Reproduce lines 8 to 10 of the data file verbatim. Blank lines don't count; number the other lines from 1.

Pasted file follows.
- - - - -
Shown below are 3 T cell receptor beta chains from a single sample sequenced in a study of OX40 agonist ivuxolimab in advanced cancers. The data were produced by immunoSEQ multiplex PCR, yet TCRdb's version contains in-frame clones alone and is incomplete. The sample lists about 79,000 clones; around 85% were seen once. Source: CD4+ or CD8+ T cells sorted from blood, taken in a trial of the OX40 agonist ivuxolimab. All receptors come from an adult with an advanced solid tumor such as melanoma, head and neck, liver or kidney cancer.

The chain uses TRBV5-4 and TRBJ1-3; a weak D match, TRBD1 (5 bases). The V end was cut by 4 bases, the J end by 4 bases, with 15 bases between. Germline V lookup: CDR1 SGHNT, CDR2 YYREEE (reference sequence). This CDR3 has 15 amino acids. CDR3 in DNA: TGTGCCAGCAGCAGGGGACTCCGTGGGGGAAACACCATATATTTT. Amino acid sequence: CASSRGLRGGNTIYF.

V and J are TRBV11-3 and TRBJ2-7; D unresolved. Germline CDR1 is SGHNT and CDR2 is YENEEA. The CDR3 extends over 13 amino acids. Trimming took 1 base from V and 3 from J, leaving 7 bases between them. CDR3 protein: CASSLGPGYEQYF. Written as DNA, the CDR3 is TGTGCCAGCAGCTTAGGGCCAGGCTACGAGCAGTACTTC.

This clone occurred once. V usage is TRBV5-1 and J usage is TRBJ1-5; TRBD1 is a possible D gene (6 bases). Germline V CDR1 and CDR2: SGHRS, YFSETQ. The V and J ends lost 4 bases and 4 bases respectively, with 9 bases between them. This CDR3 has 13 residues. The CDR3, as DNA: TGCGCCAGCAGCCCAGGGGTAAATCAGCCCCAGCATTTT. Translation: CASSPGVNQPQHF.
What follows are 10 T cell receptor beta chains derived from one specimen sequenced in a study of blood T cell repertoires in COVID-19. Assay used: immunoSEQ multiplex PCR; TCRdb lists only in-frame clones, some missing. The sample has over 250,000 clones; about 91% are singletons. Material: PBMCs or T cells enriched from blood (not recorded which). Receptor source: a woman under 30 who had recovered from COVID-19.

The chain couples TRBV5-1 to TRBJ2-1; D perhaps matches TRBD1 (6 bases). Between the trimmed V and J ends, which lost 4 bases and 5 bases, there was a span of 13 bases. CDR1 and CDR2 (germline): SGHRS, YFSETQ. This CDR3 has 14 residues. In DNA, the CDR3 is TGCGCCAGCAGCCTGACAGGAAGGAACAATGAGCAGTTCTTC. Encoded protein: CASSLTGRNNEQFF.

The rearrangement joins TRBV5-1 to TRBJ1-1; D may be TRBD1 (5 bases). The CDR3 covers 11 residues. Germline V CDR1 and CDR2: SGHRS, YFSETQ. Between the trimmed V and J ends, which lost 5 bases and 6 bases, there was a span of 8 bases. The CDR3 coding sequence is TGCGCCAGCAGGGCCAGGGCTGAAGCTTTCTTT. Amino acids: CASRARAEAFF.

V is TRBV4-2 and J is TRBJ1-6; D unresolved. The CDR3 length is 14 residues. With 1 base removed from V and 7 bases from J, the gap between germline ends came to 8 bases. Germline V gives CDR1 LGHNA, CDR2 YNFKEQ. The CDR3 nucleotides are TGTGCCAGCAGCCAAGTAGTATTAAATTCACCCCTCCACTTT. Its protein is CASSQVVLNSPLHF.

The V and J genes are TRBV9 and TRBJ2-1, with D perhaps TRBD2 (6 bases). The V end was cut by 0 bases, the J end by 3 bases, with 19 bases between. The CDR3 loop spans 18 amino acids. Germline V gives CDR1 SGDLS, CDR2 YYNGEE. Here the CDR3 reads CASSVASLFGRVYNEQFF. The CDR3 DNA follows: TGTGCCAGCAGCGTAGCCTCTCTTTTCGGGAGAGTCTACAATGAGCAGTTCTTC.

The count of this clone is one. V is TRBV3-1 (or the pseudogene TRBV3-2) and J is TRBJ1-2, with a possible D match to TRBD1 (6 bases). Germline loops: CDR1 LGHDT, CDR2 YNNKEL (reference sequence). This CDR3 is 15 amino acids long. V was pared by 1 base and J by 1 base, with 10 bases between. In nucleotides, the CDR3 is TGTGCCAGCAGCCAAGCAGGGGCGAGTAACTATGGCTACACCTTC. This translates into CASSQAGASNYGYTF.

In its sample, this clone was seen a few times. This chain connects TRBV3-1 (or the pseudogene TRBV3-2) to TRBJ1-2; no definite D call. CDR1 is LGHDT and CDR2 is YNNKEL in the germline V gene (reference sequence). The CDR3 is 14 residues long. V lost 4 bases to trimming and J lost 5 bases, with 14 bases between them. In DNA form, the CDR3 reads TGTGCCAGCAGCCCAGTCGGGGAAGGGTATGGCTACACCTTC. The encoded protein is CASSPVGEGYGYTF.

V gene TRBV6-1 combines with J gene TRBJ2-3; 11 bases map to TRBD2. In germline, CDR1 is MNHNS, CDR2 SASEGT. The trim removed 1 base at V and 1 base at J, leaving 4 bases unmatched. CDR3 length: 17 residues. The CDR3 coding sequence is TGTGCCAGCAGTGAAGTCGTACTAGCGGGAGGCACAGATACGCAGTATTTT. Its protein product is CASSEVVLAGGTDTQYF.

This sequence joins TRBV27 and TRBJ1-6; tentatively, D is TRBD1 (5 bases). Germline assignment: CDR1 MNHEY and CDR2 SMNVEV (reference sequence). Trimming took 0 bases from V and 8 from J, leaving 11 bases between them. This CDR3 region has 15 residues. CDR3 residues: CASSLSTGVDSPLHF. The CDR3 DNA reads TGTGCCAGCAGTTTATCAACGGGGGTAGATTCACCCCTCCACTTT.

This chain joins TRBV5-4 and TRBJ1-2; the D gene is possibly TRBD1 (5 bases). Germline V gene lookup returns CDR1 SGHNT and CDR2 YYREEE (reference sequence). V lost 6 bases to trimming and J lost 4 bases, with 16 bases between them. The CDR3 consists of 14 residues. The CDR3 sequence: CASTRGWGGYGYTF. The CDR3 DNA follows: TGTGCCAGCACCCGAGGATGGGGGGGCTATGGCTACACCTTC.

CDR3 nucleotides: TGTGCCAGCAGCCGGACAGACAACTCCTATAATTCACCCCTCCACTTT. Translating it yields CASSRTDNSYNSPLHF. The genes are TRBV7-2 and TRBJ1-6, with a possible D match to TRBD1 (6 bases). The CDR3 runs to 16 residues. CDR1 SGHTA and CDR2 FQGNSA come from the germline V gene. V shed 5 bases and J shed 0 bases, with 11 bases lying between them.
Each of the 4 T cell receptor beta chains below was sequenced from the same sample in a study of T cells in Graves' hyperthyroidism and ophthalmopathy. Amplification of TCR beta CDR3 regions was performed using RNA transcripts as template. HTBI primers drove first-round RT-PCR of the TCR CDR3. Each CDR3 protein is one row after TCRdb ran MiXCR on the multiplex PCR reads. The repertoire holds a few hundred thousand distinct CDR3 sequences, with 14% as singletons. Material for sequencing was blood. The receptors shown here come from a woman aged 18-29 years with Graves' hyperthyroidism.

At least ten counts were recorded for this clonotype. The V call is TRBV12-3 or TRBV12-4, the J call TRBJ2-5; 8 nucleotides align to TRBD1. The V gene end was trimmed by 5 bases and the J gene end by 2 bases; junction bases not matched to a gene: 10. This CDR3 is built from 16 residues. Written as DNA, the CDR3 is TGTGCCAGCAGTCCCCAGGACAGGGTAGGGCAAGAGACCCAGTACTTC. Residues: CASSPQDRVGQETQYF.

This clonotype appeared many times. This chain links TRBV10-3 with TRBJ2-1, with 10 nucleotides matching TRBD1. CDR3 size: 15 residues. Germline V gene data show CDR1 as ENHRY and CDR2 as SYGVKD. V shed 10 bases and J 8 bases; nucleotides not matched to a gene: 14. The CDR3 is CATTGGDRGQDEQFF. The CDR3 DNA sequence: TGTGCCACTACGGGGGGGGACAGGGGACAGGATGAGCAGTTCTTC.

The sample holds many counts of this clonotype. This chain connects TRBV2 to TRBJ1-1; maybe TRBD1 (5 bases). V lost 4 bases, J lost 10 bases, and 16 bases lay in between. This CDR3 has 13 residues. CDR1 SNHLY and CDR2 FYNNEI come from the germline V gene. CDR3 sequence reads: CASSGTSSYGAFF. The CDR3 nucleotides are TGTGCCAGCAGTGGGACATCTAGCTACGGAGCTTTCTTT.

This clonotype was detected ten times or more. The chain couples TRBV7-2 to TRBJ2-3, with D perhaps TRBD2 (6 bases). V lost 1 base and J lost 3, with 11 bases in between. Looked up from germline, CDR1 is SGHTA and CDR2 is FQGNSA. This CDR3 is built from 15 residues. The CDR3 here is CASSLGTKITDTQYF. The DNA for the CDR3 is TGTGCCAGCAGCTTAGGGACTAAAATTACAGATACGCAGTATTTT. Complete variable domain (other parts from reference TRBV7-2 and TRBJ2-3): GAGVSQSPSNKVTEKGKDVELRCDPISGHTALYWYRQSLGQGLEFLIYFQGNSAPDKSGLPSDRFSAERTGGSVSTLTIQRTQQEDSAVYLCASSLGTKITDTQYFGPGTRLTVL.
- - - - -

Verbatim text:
V is TRBV4-2 and J is TRBJ1-6; D unresolved. The CDR3 length is 14 residues. With 1 base removed from V and 7 bases from J, the gap between germline ends came to 8 bases. Germline V gives CDR1 LGHNA, CDR2 YNFKEQ. The CDR3 nucleotides are TGTGCCAGCAGCCAAGTAGTATTAAATTCACCCCTCCACTTT. Its protein is CASSQVVLNSPLHF.

The V and J genes are TRBV9 and TRBJ2-1, with D perhaps TRBD2 (6 bases). The V end was cut by 0 bases, the J end by 3 bases, with 19 bases between. The CDR3 loop spans 18 amino acids. Germline V gives CDR1 SGDLS, CDR2 YYNGEE. Here the CDR3 reads CASSVASLFGRVYNEQFF. The CDR3 DNA follows: TGTGCCAGCAGCGTAGCCTCTCTTTTCGGGAGAGTCTACAATGAGCAGTTCTTC.

The count of this clone is one. V is TRBV3-1 (or the pseudogene TRBV3-2) and J is TRBJ1-2, with a possible D match to TRBD1 (6 bases). Germline loops: CDR1 LGHDT, CDR2 YNNKEL (reference sequence). This CDR3 is 15 amino acids long. V was pared by 1 base and J by 1 base, with 10 bases between. In nucleotides, the CDR3 is TGTGCCAGCAGCCAAGCAGGGGCGAGTAACTATGGCTACACCTTC. This translates into CASSQAGASNYGYTF.